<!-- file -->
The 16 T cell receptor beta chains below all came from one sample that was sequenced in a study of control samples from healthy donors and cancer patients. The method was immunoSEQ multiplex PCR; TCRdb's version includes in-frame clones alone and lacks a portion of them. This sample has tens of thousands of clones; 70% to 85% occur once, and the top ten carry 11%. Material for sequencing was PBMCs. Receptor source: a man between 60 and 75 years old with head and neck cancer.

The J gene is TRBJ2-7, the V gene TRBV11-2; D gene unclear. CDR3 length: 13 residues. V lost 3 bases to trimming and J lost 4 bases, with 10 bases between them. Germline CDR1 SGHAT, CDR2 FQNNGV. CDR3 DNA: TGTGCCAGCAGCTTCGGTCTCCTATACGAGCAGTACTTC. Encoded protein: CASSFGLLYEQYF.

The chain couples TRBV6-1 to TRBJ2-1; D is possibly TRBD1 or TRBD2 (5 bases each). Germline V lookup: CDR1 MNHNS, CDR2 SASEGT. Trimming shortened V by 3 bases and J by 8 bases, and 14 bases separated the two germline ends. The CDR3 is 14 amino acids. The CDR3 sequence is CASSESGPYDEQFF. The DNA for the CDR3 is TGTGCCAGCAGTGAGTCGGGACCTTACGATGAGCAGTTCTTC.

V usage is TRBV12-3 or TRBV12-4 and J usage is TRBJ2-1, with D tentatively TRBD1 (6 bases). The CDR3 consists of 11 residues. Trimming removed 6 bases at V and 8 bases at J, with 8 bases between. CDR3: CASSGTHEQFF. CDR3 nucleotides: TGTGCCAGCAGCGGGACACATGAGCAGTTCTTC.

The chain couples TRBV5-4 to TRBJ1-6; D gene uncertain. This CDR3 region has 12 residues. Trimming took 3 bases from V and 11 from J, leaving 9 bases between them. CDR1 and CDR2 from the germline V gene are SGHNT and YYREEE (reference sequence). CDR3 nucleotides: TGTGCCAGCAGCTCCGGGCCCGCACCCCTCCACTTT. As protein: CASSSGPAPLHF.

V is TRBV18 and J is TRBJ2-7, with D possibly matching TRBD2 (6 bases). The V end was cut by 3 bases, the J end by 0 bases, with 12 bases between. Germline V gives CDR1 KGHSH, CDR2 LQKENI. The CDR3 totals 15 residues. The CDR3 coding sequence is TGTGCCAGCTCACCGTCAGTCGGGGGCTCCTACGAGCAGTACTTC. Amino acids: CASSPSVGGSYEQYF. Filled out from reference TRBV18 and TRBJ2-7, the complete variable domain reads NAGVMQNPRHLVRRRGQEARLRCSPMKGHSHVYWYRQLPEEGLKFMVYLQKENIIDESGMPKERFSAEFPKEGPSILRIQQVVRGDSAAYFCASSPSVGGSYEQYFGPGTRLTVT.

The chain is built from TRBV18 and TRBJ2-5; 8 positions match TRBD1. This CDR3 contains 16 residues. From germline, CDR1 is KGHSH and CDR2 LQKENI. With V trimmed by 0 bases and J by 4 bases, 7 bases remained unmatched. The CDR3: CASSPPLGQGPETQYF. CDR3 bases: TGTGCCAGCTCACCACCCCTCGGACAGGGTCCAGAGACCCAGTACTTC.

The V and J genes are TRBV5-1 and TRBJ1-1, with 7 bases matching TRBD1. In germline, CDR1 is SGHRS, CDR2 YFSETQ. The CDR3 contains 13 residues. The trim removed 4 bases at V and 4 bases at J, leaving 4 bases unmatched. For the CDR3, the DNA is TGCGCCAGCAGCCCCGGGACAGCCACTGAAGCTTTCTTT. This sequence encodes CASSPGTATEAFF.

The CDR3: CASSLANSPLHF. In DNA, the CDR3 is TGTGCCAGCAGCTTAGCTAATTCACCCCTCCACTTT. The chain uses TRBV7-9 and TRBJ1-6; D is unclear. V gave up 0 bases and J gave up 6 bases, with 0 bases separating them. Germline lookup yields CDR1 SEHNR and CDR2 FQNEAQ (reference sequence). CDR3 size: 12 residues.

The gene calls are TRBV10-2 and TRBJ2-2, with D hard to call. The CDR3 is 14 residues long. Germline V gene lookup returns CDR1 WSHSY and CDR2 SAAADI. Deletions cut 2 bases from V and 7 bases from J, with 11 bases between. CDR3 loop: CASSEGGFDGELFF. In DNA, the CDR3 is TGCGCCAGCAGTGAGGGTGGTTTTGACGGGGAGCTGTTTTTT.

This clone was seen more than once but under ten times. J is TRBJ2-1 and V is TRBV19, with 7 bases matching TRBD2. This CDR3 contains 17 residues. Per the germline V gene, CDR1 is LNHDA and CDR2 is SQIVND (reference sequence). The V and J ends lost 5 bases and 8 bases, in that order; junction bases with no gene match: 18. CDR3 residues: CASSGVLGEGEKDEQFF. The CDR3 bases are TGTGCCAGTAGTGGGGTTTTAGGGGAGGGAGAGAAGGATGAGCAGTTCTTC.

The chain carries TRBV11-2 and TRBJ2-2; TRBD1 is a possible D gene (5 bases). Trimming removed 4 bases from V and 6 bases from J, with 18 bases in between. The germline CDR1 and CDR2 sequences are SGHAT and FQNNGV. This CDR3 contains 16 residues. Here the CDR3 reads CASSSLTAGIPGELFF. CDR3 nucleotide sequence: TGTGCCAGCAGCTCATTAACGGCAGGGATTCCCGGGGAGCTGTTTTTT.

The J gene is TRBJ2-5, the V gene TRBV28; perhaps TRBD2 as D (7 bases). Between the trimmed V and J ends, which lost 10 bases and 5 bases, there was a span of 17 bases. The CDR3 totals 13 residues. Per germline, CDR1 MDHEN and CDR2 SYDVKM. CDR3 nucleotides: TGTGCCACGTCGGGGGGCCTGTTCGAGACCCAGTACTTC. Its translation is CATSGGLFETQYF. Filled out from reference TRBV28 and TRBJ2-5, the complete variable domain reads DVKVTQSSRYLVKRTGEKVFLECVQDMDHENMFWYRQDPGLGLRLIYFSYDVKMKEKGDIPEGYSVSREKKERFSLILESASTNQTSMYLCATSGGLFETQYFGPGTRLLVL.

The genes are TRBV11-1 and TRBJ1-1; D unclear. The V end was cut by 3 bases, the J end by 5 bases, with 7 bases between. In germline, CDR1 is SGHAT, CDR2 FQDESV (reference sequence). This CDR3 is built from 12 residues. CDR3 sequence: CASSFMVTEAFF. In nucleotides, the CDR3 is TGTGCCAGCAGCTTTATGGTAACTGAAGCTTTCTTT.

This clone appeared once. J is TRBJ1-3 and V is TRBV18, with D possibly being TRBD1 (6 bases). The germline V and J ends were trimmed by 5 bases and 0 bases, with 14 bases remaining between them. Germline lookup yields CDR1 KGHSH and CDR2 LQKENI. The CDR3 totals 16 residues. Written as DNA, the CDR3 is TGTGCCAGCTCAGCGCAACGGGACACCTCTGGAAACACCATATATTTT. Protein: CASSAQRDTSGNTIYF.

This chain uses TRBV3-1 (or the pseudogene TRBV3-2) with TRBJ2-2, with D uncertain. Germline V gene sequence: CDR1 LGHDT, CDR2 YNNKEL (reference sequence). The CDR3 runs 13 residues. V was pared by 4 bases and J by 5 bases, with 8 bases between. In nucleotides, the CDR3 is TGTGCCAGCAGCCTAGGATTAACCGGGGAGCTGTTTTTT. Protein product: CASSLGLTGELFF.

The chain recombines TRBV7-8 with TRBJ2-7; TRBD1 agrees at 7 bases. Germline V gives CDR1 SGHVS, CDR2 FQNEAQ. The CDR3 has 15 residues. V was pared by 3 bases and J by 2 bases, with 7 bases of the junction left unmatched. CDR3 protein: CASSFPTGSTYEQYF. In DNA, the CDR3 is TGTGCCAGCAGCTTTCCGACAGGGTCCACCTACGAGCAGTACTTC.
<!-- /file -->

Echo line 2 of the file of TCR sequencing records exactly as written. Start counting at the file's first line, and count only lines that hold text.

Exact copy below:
The J gene is TRBJ2-7, the V gene TRBV11-2; D gene unclear. CDR3 length: 13 residues. V lost 3 bases to trimming and J lost 4 bases, with 10 bases between them. Germline CDR1 SGHAT, CDR2 FQNNGV. CDR3 DNA: TGTGCCAGCAGCTTCGGTCTCCTATACGAGCAGTACTTC. Encoded protein: CASSFGLLYEQYF.